22 Apr 2024

Ginette 'Lynn of Tawa' McDonald celebrated with new collection

From Nights, 10:18 pm on 22 April 2024

Ginette McDonald is an actor, writer and TV producer best known as the comedic suburban heroine Lynn of Tawa.

NZ On Screen's new Ginette McDonald Collection celebrates McDonald's trailblazing career with videos of her comedy, production work and historic interviews.

Ginette McDonald

Ginette McDonald Photo: supplied

The release of a media collection honouring her career prompts a “myriad of emotions,” McDonald tells Nights.

“Because I didn't know, frankly, that they did it for people who were still alive so there's that. And then someone I know, vaguely associated with the thing, said ‘I'm not supposed to tell you but we're doing an anthology of you’.

“I said, ‘Am I dying?’ Because, you know, I'm given to the dramatic and I honestly became quite alarmed.”

McDonald’s first exposure to television was as a very young child in Wellington.

“We were a large family and Michael, my brother, who went on to write the Lynn of Tawa thing, he was four years older than me, I was seven or eight, but he came home and it was dark, I think it was winter. And he said ‘The Radio Doctor’s got TV in the shop.’

“We just dropped everything, and I remember my mother saying, ‘what about your supper?’, and Michael and I ran all the way up Moxham Avenue [Wellington] which is several miles, we ran all the way up to the shop, it wasn't a big shop, it was literally a radio and record player shop.

“And there was a TV on a shelf and all the neighbourhood kids were squashed in there, sitting on the floor.”

At the time, it didn’t really matter what was showing on TV, she says.

“All I remember about it were ducks or geese or something flying, in formation, across the sky in some dreary British landscape in black and white.

“But we were just entranced, absolutely blown away by this miracle. And we stayed there for ages, watching whatever it was. I was always attracted to anything beyond our shores and exciting.”

McDonald says she was encouraged to perform at home.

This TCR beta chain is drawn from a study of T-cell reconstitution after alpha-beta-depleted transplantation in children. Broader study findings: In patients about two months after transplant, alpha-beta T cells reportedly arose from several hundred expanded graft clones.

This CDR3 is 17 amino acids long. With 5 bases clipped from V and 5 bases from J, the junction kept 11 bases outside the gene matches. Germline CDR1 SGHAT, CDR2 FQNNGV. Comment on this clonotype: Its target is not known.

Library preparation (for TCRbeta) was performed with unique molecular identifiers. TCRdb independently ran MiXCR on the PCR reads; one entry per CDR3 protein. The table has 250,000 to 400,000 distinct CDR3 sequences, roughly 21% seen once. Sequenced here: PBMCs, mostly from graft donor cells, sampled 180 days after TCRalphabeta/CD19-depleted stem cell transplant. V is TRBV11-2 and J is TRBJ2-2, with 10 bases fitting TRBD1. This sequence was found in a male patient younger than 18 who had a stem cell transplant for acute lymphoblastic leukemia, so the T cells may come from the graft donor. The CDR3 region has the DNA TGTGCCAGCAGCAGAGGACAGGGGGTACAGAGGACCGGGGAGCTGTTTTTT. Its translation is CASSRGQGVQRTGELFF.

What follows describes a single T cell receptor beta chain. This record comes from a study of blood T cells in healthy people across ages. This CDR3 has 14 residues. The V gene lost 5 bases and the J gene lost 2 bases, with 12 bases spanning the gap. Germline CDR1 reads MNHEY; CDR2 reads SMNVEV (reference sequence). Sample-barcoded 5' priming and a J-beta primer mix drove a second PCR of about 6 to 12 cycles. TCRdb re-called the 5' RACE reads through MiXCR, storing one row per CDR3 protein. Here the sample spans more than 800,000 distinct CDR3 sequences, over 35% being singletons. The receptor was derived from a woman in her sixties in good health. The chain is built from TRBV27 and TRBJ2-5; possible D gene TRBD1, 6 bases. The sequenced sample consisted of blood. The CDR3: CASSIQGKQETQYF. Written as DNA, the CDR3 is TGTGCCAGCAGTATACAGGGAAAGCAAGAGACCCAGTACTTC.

“Everybody performed in our house. My father had a practice, a medical practice. He was a GP, the most eccentric one in Wellington probably, there were only four of them.

“One of the doctors was Dr Diana Mason, who was very formidable woman with huge earrings and robust views about everything. But Dr Diana Mason was married to Bruce Mason, the playwright.”

It was through Mason that McDonald landed an apprenticeship at Wellington’s Downstage Theatre.

“I'd known Bruce Mason since I was born and when I was a lumpen, unhappy teenage girl in school, I was also apprenticing myself to Downstage Theatre and Bruce got me in a play. Because my mother was half French he mistakenly thought I spoke French.

“I was backstage, and Bruce was doing all these accents and I was joining in, he said ‘Ginette, Roger Hall and I are doing a Late Night Show and maybe you could do something and I said, ‘What could I do?’

“At that point, I was 16. I thought, I've got no personality of my own. I'm in my happy place in the theatre, where I can pretend to be other people. And I said, ‘what would I do?’ And he said 'Well, just think of a name of a character and Roger and I will help you help write your monologue for it'.”

And Lynn of Tawa was born.

Early in her career, McDonald says she was lucky to have mentors like Mason and legendary producer Ross Jennings who also opened doors for her.

“Not everyone is lucky enough to have mentors, but if I've got any advice to anyone in any industry really it's if you feel an affinity with someone who can help you, don't be afraid. Don't suck up to them but ask for their help, ask for their knowledge.”